What Happens to Federal Income Tax Debt if the Person Who Owes It Dies?

What Happens to Federal Income Tax Debt if the Person Who Owes It Dies?

Are you wondering what happens to your own or a loved one’s tax debt after death? Unfortunately, any outstanding amount isn’t wiped clean from the record when a taxpayer passes away. The "Tax Man" looks to collect the amount owed from the estate, and the heirs and estate administrator will be left to deal with the situation.

Responsibilities of an Estate Administrator

When a person dies, someone (an heir or the executor of the estate) may apply to the court requesting that they be allowed to settle the estate. Once an estate administrator has officially been appointed by the probate court, Letters Testamentary are issued to authorize him to act on behalf of the deceased. This document is required to handle tax and other matters regarding a person’s estate.

The estate administrator is responsible for collecting all of the deceased’s assets (cash, bank accounts, investment accounts, personal property and titles to real estate). She will have to ensure that all creditors are paid and then distribute the remaining assets to the heirs.

For example, if you are the estate administrator when your mother or father passes away, you can’t simply distribute their assets to the people named in the will right away. First, you need to pay off any debts your parent owed when they died. If your deceased parent owes taxes to the IRS, they will be included in the debts that must be paid.

Estate Administrator and Tax Responsibilities

The estate administrator is also responsible for ensuring that all income tax returns for the deceased have been filed. This includes any outstanding returns that were not filed when the person was alive as well as a final income tax return for the year of death.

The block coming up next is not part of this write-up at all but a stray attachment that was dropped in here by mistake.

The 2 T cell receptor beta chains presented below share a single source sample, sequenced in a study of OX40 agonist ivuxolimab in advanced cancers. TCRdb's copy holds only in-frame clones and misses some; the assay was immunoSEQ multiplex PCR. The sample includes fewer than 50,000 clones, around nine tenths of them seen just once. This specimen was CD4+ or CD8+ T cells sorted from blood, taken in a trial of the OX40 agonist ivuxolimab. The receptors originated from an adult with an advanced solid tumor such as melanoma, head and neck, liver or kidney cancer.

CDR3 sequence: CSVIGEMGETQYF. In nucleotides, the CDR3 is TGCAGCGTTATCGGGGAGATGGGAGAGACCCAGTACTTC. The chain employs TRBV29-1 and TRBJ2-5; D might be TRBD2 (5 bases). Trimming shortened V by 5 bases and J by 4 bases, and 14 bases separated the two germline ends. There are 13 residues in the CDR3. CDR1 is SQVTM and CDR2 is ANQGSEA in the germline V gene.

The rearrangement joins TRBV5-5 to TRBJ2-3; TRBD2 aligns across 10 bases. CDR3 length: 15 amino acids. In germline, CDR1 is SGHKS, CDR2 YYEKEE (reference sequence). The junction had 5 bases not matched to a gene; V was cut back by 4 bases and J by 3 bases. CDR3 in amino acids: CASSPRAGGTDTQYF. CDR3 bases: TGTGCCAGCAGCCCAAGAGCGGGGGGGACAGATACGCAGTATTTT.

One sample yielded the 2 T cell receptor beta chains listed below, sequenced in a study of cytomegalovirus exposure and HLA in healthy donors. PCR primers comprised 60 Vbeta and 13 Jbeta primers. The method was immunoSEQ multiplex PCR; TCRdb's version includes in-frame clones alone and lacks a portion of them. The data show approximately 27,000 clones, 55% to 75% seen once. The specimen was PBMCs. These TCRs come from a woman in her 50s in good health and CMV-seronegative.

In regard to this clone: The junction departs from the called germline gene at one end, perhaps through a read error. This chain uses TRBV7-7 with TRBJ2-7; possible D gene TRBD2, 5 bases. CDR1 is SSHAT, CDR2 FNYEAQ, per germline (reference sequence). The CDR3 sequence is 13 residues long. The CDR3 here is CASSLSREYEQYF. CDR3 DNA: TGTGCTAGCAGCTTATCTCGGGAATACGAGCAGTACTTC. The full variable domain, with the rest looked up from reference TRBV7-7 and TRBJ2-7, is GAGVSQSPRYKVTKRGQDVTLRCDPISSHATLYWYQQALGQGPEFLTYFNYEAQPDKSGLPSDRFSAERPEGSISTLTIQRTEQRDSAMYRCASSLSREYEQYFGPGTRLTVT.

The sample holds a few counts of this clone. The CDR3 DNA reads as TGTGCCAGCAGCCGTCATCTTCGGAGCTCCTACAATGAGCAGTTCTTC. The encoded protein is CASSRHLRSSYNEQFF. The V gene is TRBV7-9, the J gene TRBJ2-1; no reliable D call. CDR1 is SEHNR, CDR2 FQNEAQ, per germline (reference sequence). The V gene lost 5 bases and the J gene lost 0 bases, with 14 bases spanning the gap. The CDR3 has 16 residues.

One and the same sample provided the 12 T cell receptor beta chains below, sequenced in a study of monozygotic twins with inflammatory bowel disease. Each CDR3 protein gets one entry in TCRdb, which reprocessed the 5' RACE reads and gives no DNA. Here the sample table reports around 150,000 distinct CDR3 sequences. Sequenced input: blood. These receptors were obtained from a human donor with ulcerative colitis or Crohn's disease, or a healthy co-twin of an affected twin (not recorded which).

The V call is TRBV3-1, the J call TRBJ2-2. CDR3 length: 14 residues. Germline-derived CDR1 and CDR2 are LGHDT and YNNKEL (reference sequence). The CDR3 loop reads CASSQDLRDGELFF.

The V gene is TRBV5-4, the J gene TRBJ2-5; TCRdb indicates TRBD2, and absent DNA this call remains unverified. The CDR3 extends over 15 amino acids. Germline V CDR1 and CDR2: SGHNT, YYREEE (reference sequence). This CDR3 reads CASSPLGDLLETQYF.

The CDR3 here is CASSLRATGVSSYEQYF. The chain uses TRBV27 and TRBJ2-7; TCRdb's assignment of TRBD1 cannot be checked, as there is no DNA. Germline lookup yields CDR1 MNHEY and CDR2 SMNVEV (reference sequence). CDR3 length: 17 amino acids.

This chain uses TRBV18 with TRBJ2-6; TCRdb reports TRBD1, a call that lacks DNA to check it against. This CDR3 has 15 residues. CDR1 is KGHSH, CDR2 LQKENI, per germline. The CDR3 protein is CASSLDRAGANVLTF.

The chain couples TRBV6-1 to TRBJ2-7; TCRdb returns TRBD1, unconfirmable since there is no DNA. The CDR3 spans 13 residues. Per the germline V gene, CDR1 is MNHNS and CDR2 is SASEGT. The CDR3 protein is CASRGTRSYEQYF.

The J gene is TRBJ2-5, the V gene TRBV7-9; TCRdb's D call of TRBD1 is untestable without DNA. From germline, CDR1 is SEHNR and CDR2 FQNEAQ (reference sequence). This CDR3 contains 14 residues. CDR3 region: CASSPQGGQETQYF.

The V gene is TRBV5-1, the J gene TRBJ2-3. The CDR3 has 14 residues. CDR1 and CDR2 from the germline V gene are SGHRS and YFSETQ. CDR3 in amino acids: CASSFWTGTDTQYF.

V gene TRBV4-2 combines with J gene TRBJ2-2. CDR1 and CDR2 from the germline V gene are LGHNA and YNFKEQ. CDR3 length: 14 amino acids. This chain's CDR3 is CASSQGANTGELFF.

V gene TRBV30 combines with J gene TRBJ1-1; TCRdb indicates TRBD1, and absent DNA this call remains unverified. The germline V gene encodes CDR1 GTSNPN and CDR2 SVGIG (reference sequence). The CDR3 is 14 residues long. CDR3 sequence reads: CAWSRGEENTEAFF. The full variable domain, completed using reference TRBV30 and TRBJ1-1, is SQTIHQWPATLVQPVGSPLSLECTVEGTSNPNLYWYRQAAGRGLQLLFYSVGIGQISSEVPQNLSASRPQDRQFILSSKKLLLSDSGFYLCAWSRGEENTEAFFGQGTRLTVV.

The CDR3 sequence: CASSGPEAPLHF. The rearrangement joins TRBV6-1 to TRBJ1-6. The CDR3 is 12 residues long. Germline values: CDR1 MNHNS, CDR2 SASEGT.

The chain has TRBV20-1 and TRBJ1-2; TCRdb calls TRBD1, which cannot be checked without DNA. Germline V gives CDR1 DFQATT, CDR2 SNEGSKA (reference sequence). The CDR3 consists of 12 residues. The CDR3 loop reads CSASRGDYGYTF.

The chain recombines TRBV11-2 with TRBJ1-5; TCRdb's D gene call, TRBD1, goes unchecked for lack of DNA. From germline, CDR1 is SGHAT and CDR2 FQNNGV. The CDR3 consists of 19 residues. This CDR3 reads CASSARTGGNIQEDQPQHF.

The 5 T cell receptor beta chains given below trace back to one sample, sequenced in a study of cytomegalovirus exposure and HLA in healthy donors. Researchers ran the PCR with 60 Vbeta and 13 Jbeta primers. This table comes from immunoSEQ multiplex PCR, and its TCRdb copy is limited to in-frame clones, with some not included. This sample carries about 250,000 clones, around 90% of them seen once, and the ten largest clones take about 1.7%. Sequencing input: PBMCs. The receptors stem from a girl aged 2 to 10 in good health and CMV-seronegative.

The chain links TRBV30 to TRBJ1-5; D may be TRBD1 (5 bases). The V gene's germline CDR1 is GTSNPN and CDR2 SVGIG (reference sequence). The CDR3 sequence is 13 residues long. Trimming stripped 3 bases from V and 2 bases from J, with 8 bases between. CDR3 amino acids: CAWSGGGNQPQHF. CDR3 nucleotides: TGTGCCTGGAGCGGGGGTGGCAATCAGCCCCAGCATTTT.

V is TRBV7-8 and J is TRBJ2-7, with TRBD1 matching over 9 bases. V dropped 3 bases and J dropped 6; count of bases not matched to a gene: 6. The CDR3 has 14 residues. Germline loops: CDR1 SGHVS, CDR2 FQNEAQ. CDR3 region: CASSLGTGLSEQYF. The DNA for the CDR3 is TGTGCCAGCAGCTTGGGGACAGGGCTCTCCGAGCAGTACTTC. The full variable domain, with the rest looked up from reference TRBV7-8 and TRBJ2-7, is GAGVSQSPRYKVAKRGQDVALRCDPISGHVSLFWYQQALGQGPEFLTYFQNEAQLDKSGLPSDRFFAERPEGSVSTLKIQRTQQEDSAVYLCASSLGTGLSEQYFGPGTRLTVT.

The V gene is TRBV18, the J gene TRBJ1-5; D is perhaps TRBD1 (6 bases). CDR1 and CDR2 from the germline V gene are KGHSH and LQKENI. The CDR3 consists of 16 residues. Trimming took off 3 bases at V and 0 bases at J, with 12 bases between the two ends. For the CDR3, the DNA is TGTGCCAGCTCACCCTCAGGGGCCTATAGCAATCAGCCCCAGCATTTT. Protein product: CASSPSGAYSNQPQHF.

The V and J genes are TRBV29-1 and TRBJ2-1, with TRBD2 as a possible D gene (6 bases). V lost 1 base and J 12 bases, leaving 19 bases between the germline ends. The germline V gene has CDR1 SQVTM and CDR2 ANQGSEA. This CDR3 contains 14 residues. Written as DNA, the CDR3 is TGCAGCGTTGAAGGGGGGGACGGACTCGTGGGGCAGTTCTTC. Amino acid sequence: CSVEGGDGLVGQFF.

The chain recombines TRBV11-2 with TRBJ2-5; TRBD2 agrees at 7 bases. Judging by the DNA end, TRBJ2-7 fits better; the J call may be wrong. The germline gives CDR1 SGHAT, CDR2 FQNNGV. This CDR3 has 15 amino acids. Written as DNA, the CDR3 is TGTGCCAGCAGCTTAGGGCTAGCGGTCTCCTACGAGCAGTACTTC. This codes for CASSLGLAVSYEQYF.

Any income generated after the day of death is earned by the deceased’s estate. The estate is treated as a separate entity from the deceased person. If the estate earns money that is taxable, either from interest, dividends or rental income, these taxes are paid from the estate. According to the IRS, an estate administrator must file an income tax return for an estate if its assets generate more than $600 in income per year.

Are IRS Taxes Owed After Death?

To find out whether the deceased filed all income tax returns before his death, the estate administrator will have to look through the deceased’s personal records. This can be a time-consuming process, especially if the records aren’t organized very well or aren’t readily available.

Ask the IRS for Help

The IRS can help the estate administrator to find out whether a deceased person’s income taxes are paid up to date or not. If you are unable to find the information you need by searching the deceased’s personal records, the IRS can provide you with copies of tax returns that have been filed previously.

Proof of Estate Administrator Role

Before the IRS can release details to anyone about a deceased person, the agency needs confirmation that it is properly authorized to release the information. Specific procedures have been put in place to ensure that the IRS doesn’t release personal information to someone simply because they happen to request it.

If you are the estate administrator for a deceased loved one, you will need to make your request in writing and provide the deceased’s full name, address and Social Security number, along with: